Minimum Maximum questions on in-out games

secretad
Posts: 209
Joined: Tue Jan 04, 2011 11:26 pm

Minimum Maximum questions on in-out games

Postby secretad » Tue May 03, 2011 7:08 am

I have done the Souderton in-out game and bird in out game (with shrikes and such) and both of those had in-out games.

I am well aware of a rule such as:

A ---> ~B

This rule means that at least one of A and B must always be out, perhaps even both can be out.

So I know that in this situation in a hypothetical game, we could never have all of the variables in, at least one must always be out.

Now, after that point is where I struggle.

Do I make a hypothetical with A in and B out, or B in and A out.

I know that which one to pick to be in or out would be determined by other rules, but I feel uncertain how the rules will affect the overall number.

I always feel uncertain because I simply don't know if I could have fit an extra variable in somewhere with a different variable being out vs being in and vice versa.

Thanks guys.

Manhattan LSAT Noah
Posts: 746
Joined: Tue Oct 12, 2010 8:43 am

Re: Minimum Maximum questions on in-out games

Postby Manhattan LSAT Noah » Tue May 03, 2011 9:20 am

secretad wrote:I have done the Souderton in-out game and bird in out game (with shrikes and such) and both of those had in-out games.

I am well aware of a rule such as:

A ---> ~B

This rule means that at least one of A and B must always be out, perhaps even both can be out.

So I know that in this situation in a hypothetical game, we could never have all of the variables in, at least one must always be out.

Now, after that point is where I struggle.

Do I make a hypothetical with A in and B out, or B in and A out.

I know that which one to pick to be in or out would be determined by other rules, but I feel uncertain how the rules will affect the overall number.

I always feel uncertain because I simply don't know if I could have fit an extra variable in somewhere with a different variable being out vs being in and vice versa.

Thanks guys.

Here's my general starting point: If you have to determine the maximum, decide who are the "bad guys" - the ones that, were they in, would force many out. Put the bad guys out, and see what's left.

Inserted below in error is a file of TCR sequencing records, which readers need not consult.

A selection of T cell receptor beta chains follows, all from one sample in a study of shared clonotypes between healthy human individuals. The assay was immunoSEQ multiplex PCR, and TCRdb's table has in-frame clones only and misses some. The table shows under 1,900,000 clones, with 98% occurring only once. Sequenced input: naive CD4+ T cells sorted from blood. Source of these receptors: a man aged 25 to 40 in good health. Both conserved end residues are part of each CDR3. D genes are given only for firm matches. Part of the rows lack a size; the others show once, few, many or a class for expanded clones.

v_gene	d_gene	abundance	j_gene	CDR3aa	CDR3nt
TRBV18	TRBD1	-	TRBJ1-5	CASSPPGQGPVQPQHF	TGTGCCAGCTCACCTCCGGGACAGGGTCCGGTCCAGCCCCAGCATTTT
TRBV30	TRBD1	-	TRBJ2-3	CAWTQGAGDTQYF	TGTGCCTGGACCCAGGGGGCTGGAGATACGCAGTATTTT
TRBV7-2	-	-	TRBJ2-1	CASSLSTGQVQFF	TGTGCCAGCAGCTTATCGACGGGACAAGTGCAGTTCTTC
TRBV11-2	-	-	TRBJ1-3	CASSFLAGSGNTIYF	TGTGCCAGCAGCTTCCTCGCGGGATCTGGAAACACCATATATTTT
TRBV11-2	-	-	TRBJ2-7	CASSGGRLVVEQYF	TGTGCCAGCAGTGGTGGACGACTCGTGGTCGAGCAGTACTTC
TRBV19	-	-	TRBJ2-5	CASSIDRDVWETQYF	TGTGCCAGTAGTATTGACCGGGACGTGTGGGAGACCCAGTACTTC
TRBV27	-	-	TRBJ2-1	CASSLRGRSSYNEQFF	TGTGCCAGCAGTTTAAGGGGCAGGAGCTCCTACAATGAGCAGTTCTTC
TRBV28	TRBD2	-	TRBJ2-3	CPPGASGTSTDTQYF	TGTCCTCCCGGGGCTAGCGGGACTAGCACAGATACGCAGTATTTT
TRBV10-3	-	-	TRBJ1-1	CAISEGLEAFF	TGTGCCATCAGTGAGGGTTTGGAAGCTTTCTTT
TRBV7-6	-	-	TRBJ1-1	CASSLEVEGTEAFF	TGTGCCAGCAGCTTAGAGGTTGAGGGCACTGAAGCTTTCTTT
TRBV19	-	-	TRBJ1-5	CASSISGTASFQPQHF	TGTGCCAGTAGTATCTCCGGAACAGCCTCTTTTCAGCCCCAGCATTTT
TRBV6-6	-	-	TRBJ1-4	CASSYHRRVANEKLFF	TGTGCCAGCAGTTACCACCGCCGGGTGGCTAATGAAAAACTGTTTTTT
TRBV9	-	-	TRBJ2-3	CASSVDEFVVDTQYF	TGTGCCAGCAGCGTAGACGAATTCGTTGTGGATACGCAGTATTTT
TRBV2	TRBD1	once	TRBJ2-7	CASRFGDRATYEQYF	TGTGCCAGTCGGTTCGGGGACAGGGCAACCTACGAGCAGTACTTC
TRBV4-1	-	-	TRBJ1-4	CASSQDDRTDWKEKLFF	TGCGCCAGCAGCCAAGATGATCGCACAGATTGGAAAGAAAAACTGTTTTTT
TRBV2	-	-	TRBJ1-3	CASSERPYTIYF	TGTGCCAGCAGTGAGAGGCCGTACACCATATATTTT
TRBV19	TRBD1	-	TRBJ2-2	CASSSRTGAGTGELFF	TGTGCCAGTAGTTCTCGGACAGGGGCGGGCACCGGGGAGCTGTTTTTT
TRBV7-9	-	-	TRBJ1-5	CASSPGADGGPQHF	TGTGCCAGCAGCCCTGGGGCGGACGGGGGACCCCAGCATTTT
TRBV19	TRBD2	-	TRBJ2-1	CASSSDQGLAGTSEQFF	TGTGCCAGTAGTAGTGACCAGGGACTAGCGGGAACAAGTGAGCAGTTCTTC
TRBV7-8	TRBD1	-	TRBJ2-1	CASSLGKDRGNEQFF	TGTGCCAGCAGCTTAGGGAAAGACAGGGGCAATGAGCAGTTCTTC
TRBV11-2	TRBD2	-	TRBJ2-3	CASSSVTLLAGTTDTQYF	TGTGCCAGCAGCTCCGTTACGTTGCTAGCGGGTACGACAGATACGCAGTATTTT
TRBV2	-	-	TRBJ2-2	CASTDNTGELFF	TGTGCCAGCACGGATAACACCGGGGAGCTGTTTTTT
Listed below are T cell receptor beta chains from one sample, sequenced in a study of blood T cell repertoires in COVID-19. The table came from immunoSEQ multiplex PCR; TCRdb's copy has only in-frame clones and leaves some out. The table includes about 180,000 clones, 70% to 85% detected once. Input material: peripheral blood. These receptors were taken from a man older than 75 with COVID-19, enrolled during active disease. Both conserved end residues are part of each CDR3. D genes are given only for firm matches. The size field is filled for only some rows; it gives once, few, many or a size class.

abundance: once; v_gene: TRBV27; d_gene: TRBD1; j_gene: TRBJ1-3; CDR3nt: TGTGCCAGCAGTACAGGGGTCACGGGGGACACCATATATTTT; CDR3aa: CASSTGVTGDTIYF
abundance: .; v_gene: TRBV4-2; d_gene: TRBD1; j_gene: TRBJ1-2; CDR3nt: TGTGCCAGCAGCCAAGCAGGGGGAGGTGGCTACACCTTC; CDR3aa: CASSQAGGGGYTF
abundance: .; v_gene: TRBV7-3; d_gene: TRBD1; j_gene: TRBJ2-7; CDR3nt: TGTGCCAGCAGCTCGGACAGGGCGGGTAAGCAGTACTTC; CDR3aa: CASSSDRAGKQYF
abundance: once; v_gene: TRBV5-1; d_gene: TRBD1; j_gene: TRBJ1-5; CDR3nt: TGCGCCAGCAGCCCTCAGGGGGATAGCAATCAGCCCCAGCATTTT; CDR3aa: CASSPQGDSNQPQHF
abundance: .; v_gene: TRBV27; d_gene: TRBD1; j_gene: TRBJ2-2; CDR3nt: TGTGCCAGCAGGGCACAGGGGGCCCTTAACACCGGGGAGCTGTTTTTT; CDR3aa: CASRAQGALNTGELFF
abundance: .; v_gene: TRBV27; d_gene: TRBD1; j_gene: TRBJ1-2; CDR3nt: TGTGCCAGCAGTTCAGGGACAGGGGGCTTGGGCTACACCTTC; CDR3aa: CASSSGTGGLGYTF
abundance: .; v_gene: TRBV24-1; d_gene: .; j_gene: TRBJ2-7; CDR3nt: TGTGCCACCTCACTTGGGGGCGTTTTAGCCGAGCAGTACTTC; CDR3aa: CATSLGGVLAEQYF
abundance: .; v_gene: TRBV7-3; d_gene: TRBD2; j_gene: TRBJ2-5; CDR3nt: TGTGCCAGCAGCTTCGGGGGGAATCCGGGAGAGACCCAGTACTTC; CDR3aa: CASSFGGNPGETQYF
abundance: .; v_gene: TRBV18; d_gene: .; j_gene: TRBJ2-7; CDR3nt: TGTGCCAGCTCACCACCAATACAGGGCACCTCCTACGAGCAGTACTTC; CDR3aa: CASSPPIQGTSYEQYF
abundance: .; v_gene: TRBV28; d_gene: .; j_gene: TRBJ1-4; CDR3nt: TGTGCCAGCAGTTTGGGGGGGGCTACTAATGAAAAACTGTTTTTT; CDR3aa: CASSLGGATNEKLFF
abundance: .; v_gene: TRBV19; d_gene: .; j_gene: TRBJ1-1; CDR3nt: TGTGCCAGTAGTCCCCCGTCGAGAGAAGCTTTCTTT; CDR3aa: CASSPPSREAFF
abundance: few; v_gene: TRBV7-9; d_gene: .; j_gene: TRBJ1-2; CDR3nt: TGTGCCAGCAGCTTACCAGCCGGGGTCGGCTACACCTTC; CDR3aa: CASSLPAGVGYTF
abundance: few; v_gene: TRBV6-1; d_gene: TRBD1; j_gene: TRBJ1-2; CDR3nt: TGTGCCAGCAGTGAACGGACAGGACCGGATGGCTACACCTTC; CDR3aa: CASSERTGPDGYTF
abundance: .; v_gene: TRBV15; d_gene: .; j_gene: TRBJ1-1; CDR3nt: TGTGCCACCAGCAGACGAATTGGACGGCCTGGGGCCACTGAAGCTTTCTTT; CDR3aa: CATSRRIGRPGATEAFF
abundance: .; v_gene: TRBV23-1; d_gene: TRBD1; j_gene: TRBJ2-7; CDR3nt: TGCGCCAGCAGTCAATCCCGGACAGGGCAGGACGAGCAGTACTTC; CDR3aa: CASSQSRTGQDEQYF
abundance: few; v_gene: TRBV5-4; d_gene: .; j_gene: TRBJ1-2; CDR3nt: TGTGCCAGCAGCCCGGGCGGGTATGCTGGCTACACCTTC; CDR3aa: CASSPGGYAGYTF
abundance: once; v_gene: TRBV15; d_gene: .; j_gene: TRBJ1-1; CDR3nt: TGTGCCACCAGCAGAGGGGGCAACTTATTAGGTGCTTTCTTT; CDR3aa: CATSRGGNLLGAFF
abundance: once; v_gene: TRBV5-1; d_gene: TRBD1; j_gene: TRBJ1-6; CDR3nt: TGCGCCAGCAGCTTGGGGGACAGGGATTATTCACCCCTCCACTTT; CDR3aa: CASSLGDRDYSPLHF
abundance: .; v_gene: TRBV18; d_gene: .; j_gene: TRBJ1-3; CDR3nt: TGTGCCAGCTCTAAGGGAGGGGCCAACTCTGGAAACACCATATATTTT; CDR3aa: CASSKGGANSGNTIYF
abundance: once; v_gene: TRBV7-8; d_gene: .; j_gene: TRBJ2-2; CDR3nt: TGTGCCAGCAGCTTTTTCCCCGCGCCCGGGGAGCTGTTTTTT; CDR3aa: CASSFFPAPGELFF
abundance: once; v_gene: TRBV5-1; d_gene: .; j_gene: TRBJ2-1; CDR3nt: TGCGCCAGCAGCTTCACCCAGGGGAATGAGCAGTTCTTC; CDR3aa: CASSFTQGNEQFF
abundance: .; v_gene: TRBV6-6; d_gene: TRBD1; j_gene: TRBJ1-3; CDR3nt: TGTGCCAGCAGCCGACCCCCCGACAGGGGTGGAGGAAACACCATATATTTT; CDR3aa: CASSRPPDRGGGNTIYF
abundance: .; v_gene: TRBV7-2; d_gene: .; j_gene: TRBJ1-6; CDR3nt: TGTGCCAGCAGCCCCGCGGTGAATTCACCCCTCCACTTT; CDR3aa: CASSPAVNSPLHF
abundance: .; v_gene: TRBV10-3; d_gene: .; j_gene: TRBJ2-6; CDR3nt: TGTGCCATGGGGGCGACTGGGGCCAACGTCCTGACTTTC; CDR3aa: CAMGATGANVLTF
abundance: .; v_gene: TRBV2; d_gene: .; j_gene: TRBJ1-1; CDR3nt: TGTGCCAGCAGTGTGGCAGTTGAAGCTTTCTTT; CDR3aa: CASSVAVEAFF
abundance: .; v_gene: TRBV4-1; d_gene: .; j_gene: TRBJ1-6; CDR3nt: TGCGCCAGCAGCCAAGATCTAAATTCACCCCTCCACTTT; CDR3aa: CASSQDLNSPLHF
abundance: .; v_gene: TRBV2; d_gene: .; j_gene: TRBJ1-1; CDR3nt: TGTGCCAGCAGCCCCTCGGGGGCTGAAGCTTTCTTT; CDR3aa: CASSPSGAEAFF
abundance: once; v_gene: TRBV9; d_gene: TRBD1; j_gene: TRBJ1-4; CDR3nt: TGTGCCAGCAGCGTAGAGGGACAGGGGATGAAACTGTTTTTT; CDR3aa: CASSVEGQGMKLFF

After that, it's a bit of shuffling.

SanDiegoJake
Posts: 149
Joined: Mon Mar 07, 2011 3:17 pm

Re: Minimum Maximum questions on in-out games

Postby SanDiegoJake » Thu May 05, 2011 2:06 pm

Right, secretad. You're doing the right thing, just not taking the next logical step.

For questions that ask about the maximum "in", you want to start by asking yourself (as you've done) whether the highest answer choice (usually all of them) could be "in."

You've done that and answered, "No, because of the A --> ~B rule." Good. Eliminate the "all in" answer choice.

Now, the next step, the part that you're not doing, is to lay out all possible scenarios of that clue that made it such that they couldn't all be in. Scenario 1: A is in and B is out. Scenario 2: B is in and A is out. Scenario 3: They're both out. Apply the rest of the clues to each scenario to see what has to be true in each, then test out each scenario (by plugging in the maximum possible number of birds/doctors/whatever) to see which one could give you the maximum - one of these scenarios will lead you straight to the maximum.

For minimum, same basic thing. ID the clue that says that it can't be zero, lay out all possible iterations of that violating clue, apply other clues to each and test.




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